Colombian court to consider lawsuit that says fracking pilot projects would violate the precautionary principle and human rights
Colombia’s top administrative court, the Council of State, will consider a lawsuit that claims that Decree 328 that allows proposed fracking pilot projects violates the precautionary principle and other key rights including the right to free, prior and informed consent.
The precautionary principle is a concept that suggests an action whose ultimate effects are disputed or unknown should be resisted.
On July 15, El Tiempo reported: “The State Council announced that it will process a lawsuit that ‘seeks to annul the decree by means of which the National Government established the guidelines to carry out pilot projects for comprehensive research on unconventional hydrocarbon deposits, using the technique of hydraulic fracturing known as fracking’.”
The lawsuit filed on February 28 by three individuals against various government bodies claims that “the administrative act violates the precautionary principle, to the detriment of the State’s duties to prevent environmental damage; the right of people to enjoy a healthy environment, and the right to free and informed participation that they should have indigenous and tribal communities, through mandatory prior consultation.”
Reuters has previously reported that anti-fracking groups see the decree allowing the pilot projects as an act of contempt against the moratorium against fracking. That article highlights: “Activists campaigning against the projects say tests will not show the full potential effects of developing non-conventional deposits.”
Following the court’s decision, Óscar Sampayo, a member of the Alliance for a Colombia Free of Fracking, stated: “We hope that the high court will make a defining pronouncement that will prevent, once and for all, fracking in the region. We cannot allow the water resource, which is the most precious thing we have, to be affected.”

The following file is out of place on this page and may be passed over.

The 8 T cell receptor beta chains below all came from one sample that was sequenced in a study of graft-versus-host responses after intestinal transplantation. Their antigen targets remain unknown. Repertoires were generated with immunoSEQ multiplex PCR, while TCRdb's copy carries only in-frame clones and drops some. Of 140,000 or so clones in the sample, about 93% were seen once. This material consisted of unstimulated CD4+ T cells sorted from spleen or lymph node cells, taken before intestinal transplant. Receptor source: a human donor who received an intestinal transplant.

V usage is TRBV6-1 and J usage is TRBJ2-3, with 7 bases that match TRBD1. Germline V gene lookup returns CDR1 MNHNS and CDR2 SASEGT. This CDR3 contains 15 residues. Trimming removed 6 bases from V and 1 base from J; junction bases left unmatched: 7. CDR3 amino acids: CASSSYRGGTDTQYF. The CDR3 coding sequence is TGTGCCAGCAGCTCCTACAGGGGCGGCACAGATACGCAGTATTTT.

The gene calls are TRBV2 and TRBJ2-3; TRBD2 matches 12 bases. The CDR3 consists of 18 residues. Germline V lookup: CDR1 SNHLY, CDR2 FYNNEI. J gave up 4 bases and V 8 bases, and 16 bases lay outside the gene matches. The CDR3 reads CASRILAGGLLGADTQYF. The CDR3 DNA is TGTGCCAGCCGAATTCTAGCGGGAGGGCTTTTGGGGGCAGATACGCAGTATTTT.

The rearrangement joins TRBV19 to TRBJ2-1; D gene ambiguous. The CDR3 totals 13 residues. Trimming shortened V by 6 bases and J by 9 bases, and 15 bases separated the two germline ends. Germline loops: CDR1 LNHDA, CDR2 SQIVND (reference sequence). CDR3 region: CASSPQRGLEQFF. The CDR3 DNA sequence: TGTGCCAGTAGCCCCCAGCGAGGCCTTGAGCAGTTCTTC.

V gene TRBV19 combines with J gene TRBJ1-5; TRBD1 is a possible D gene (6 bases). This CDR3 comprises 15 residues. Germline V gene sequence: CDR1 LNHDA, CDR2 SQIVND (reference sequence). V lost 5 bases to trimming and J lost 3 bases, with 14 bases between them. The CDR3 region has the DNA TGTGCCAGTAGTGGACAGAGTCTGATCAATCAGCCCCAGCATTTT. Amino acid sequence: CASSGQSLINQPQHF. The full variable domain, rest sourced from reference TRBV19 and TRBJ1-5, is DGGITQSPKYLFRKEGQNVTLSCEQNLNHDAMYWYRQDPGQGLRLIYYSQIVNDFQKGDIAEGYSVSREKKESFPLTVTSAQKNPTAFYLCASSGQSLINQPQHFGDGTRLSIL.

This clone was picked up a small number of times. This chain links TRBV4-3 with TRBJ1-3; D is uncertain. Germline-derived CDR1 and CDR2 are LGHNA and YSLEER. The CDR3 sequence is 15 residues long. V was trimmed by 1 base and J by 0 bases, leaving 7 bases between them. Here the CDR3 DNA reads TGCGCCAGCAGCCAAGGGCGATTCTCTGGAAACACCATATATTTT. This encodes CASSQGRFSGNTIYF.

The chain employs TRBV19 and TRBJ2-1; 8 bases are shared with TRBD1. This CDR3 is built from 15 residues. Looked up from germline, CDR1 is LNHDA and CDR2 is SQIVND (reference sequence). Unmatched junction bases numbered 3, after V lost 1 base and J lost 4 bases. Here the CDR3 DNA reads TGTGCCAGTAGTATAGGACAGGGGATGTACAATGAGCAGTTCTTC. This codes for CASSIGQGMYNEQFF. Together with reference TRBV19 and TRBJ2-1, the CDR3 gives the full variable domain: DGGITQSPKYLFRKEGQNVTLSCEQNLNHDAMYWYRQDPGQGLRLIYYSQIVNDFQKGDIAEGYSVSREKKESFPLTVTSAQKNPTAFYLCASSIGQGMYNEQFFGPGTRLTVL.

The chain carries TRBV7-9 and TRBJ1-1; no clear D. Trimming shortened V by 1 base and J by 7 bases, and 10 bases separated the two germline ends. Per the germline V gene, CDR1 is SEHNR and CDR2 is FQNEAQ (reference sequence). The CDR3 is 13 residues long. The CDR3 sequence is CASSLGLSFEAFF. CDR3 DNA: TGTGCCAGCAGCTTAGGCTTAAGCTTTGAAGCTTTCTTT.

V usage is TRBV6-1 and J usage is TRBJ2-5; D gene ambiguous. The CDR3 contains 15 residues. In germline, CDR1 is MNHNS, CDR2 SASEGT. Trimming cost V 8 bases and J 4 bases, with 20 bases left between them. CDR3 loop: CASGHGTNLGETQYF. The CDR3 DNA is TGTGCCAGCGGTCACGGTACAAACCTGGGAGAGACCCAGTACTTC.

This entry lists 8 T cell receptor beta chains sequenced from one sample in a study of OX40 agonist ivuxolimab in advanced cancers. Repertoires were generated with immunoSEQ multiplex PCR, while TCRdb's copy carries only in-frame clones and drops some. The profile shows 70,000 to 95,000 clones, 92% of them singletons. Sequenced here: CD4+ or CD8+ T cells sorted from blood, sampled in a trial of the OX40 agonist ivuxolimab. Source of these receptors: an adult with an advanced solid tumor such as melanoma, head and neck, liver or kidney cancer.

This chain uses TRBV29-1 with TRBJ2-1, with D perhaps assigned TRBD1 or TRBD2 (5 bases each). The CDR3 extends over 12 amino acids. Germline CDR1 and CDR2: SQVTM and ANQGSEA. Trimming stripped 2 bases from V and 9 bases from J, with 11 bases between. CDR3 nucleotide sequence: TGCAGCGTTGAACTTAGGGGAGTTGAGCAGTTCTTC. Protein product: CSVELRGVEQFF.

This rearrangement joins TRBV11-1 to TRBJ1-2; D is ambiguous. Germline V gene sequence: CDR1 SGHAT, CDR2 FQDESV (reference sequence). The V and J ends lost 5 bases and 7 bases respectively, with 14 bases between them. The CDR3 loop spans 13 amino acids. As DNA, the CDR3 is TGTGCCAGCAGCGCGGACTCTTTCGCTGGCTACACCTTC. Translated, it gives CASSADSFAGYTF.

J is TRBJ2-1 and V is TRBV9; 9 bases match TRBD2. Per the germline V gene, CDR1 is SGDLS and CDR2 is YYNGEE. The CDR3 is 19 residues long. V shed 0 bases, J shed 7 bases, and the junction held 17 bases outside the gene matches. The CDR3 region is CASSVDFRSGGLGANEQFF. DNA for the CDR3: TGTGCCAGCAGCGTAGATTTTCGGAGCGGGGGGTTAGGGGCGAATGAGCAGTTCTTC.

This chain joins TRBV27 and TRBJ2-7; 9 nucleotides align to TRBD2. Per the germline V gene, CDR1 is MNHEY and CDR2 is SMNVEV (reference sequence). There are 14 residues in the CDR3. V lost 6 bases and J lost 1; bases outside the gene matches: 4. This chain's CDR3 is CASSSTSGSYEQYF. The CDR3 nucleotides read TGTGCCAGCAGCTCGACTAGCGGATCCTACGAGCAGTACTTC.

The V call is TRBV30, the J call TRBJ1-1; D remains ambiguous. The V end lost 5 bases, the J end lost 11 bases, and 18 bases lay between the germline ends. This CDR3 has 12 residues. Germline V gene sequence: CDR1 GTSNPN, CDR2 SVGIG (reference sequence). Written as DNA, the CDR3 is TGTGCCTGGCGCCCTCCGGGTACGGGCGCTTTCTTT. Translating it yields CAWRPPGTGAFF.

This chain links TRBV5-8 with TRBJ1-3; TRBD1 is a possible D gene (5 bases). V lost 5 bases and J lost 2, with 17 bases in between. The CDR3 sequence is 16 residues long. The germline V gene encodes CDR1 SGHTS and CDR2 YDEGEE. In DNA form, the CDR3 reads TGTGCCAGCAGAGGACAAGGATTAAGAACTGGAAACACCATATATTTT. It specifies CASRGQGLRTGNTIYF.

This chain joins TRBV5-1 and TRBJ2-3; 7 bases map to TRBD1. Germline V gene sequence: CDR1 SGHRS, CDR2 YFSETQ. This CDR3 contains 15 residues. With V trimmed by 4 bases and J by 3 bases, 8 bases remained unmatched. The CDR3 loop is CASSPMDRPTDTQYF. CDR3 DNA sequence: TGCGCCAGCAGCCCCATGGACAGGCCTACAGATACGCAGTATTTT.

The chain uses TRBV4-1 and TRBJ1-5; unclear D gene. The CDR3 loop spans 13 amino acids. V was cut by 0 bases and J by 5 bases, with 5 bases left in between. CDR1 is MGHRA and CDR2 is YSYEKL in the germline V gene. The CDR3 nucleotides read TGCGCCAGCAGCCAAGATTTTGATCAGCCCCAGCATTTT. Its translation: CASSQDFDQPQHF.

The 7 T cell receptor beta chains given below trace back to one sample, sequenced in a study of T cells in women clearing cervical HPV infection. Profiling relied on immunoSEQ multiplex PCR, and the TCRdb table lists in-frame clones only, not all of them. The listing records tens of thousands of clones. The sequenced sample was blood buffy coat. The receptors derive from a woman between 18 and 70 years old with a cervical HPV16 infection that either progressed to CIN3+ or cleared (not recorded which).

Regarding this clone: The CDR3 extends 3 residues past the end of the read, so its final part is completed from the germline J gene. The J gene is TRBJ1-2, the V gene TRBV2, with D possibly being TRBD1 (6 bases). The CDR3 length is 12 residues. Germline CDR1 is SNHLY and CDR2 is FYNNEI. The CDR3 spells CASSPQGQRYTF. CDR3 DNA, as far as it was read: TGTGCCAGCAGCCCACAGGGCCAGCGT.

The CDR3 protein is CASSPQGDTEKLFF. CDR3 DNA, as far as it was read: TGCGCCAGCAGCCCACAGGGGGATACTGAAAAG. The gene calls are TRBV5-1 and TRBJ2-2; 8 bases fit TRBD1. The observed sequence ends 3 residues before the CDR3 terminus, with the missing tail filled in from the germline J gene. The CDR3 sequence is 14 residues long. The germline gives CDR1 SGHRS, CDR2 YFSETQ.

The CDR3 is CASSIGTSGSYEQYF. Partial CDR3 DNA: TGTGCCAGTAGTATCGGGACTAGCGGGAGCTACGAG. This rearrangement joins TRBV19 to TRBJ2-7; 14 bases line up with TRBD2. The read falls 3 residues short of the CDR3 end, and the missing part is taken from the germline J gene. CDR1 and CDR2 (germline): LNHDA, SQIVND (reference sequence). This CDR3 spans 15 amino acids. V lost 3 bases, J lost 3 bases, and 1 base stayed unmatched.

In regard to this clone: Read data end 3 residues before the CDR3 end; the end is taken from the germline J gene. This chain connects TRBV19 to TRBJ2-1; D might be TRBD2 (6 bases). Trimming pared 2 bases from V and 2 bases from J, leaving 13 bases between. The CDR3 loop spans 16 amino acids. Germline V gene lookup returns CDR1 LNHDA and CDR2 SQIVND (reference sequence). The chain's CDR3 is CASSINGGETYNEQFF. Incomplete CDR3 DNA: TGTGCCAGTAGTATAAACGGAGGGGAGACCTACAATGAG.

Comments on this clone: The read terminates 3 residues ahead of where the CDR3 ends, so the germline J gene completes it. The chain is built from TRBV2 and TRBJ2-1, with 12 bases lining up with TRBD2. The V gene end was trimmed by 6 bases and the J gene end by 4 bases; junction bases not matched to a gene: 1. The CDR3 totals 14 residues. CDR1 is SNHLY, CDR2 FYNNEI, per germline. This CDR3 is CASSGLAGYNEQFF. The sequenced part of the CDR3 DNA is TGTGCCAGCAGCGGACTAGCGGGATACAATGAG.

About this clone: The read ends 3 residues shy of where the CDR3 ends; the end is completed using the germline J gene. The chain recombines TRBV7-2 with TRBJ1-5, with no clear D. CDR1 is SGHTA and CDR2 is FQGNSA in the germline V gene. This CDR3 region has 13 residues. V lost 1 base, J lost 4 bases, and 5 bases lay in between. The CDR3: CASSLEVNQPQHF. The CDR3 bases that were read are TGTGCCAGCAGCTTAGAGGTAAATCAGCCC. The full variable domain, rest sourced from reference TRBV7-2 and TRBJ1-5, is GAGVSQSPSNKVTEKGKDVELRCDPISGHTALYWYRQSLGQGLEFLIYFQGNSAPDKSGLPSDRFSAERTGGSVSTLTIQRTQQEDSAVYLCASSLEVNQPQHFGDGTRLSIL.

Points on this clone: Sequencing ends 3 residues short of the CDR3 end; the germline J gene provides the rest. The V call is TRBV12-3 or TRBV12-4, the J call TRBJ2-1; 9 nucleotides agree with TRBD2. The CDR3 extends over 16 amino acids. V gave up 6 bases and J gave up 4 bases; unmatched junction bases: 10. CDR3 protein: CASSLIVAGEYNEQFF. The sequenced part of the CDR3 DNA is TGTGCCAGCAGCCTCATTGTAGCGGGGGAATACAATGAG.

The Council of State approved a suspension of fracking in November 2018. It then upheld that temporary moratorium in September 2019 but later advised that does not impede the development of comprehensive investigative pilot projects.
Following the Council of State decision to consider this lawsuit, the Colombian government now has 30 days to respond to it.
It’s not clear from the media reports when the Council of State will hear or make a decision on the pilot projects, but it is expected that the Colombian government will award contracts in September/October to the companies seeking to conduct them.
Three Canadian companies are reportedly bidding for those contracts.
The Government of Canada has noted: “The government’s actions to protect the environment and health are guided by the precautionary principle, which states that ‘where there are threats of serious or irreversible damage, lack of full scientific certainty shall not be used as a reason for postponing cost-effective measures to prevent environmental degradation.’”
The Voices at Risk guidelines produced by Global Affairs Canada further notes: “While, in international law, the ‘right to a clean or healthy environment’ is not generally recognized, and while this right is not protected in Canada’s domestic law and constitution, Canada has recognised several rights related to the environment (for example, the right to safe drinking water and basic sanitation). All sections of Canadian missions abroad can advocate in support of human rights defenders working on land and environmental issues.”
In November 2019, Peace Brigades International facilitated an 8-day visit by the CCALCP legal collective and the CREDHOS human rights organization to meet with representatives from Global Affairs Canada, Members of Parliament, civil society and the public.
At those meetings, CCALCP and CREDHOS highlighted their opposition to fracking given human rights concerns and environmental harms.
For further background on the legal challenge, please see the El Tiempo article: Ambientalistas exigen suspender los proyectos piloto de ‘fracking’.